The Other Side of Home: Armenian Genocide-themed film to screen in Los Angeles
Mssis Post – Naré Mkrtchyan describes her film, The Other Side of Home, as “a universal story of identity, denial, and how the experience of genocide creates a ripple effect for future generations on both sides.”
In 2015, a Turkish woman named Maya discovers that her great grandmother was a survivor of the Armenian Genocide. As Maya wrestles with this new reality, she comes to embody the conflict that remains unresolved between the two peoples. She has two conflicting identities: one that suffers and the other that denies the suffering and its causes. The Other Side of Home is a documentary that follows Maya as she goes to Armenia to take part in the 100th commemoration of the Genocide and to explore her new-found roots.
The USC Institute of Armenian Studies is co-hosting the screening with the USC School of Cinematic Arts and the USC Shoah Foundation. The 40-minute film will be followed by a conversation with the film’s director and USC Institute of Armenian Studies Fellow, Filmmaker Eric Nazarian.
Naré Mkrtchyan is a filmmaker living in Los Angeles, CA. She graduated from the University of Southern California School of Cinematic Arts. Her passion is telling unique human stories that connect people and move beyond the boundaries of nationality, gender, and religion.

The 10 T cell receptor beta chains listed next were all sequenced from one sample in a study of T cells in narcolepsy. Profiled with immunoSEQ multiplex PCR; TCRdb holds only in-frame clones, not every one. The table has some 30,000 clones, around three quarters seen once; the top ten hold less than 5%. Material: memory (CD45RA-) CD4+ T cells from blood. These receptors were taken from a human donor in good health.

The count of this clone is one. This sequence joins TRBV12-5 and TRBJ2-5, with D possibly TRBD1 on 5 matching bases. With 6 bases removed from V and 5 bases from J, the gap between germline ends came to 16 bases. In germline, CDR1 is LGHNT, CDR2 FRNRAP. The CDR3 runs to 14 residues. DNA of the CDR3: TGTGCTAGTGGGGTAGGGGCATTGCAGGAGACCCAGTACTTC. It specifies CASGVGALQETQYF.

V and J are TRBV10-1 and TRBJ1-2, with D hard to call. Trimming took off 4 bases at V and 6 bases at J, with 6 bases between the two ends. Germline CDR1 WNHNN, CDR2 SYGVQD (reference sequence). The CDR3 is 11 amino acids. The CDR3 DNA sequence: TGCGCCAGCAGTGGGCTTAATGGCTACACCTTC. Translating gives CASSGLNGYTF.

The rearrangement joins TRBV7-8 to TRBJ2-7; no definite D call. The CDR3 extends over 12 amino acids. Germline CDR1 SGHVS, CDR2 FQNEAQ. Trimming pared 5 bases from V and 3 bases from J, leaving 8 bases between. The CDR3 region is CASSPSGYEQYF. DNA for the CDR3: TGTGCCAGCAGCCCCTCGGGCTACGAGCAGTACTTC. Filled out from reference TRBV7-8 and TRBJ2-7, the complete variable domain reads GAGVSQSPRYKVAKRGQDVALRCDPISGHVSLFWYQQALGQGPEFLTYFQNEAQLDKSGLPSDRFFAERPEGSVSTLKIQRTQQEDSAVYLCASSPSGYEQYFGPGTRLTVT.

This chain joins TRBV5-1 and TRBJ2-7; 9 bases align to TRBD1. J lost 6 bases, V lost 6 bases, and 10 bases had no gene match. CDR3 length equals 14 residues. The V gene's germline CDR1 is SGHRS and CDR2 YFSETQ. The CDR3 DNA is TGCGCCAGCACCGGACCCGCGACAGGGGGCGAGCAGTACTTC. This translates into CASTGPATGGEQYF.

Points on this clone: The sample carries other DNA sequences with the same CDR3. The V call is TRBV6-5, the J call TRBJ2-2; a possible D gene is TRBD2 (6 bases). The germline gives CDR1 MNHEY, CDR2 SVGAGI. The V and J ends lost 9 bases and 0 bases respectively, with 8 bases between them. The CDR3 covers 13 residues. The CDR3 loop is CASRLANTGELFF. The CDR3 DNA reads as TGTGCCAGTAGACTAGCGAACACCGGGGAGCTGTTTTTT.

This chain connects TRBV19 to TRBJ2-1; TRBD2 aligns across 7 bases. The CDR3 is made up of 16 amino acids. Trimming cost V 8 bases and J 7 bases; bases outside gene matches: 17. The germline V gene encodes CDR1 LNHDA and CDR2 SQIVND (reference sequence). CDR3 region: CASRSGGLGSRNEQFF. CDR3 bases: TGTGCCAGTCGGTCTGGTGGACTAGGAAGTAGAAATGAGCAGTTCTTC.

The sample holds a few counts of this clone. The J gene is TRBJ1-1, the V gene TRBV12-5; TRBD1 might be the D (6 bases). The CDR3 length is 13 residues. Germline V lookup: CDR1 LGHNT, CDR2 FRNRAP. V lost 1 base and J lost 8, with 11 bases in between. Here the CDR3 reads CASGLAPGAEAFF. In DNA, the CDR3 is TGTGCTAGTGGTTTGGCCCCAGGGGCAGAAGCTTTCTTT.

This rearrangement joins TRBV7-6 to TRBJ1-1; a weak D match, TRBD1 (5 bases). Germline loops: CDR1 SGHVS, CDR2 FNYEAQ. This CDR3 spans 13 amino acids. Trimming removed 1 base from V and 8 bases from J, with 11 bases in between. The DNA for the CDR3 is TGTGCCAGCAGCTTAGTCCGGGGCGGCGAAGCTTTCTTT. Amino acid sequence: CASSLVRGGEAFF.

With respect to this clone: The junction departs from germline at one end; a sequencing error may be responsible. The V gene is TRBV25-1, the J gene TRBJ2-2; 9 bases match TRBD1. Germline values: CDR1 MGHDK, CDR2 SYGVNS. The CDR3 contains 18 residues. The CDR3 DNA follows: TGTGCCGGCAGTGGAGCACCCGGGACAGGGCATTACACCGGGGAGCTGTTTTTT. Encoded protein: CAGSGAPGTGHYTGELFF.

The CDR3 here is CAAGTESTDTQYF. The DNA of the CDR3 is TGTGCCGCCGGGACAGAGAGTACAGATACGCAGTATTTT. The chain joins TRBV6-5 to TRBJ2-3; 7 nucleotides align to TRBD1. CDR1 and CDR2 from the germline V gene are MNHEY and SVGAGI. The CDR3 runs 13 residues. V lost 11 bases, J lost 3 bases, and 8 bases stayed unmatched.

Born in Armenia and raised in Los Angeles, Eric Nazarian is also a graduate of the USC School of Cinematic Arts. He has lectured on the origins of cinema and the Armenian Genocide on campuses across the U.S. and Europe. Nazarian is currently working on the film adaptation of The Sandcastle Girls, Chris Bohjalian’s critically acclaimed bestselling novel. He is a member of the Writers Guild of America.
Salpi Ghazarian, the director of the USC Institute of Armenian Studies, says, “After the Genocide, most of the Armenian survivors who stayed in Turkey took on new identities – sometimes voluntarily, often not. These were the hidden Armenians who knew who they were. But as the genocide generation disappears, the third and fourth generations who are slowly discovering their roots are shocked and unprepared for their new identity. This film adds to the conversation about this difficult transition.”